Mind your business: preserving the bargain basements of Tallinn

18 November 2015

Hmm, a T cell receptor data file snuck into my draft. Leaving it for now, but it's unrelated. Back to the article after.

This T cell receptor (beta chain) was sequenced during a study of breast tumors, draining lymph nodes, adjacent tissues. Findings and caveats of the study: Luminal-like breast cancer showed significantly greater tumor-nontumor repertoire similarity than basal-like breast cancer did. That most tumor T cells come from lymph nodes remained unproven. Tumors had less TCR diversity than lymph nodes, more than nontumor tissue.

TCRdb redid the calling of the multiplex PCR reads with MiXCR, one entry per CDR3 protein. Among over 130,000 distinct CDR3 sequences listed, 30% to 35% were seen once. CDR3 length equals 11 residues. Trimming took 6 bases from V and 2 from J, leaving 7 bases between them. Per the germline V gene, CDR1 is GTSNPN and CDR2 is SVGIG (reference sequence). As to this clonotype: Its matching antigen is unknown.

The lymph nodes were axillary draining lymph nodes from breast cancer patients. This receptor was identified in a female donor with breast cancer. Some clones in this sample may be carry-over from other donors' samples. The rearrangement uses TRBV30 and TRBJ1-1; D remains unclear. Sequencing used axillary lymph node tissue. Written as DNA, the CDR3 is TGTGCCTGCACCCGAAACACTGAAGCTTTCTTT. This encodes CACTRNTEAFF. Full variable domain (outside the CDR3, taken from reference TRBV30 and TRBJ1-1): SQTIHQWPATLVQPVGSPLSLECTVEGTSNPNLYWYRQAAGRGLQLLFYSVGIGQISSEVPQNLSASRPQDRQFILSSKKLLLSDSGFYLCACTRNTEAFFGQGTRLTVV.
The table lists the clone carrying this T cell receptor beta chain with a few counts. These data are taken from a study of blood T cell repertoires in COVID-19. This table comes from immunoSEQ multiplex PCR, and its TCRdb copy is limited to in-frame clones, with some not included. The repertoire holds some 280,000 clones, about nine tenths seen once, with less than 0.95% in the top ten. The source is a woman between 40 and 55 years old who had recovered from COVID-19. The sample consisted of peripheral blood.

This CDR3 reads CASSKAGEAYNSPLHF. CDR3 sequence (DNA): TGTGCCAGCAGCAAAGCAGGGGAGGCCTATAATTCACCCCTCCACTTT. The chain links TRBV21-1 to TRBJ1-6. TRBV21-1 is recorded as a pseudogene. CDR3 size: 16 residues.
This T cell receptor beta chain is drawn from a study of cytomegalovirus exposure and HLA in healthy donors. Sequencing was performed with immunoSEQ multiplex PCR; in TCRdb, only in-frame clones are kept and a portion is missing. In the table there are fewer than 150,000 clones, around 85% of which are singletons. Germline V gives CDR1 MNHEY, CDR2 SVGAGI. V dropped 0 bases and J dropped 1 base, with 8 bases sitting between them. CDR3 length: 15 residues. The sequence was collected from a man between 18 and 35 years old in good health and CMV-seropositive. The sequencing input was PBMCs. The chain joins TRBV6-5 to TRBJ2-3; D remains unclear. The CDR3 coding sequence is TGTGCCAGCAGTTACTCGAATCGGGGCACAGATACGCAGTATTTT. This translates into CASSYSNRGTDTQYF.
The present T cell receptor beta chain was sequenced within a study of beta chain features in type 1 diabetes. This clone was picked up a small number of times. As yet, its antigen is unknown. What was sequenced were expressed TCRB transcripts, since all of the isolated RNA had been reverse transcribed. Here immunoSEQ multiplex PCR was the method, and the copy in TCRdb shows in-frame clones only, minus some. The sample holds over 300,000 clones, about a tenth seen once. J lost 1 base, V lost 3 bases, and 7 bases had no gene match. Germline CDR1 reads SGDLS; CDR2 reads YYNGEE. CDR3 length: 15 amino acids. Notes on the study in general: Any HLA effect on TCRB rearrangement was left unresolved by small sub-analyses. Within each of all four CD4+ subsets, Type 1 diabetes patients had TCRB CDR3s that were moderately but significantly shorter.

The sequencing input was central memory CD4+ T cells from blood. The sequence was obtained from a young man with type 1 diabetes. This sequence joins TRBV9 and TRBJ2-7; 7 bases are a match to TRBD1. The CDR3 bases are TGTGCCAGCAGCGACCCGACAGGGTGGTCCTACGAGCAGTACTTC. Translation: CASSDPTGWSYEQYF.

In Autumn 2014 photographer Vladimir Ljadov embarked on a trip to the Lasnamäe district on the edge of Tallinn to document commercial basements — a distinctive feature of 1990s Estonia that signified the country’s rapid transition to capitalism. “In the 90s, the choice was between going to the basement or to the market”, explains Ljadov. “This project echoes the era when everyone was trying to build their small business.” The series was completed in only half a day: on a Saturday morning Ljadov planned a journey around the Lasnamäe district and documented around a hundred shops. “Most of the shops I photographed are still open, but some are not in use anymore,” he remembers. “I didn’t want to make my project political, but it happened that it was first published around the time that the Estonian government applied a new law, which said that shops smaller than 150m2 couldn’t sell alcohol, though almost every basement store depended on it.” Unremarkable to a regular visitor, the iron doors and old-fashioned shop signs map a personal history soon to be erased as bigger supermarkets gradually replace the local basement shops. “Revisiting the paths of my childhood was fun,” Ljadov says. “I visited more or less every street and during the walk a lot of old memories came to mind: buying candy, ice cream, potato crisps or soft drinks as a child; helping mom to carry bags with groceries back home, buying my first alcoholic drinks as a teenager.”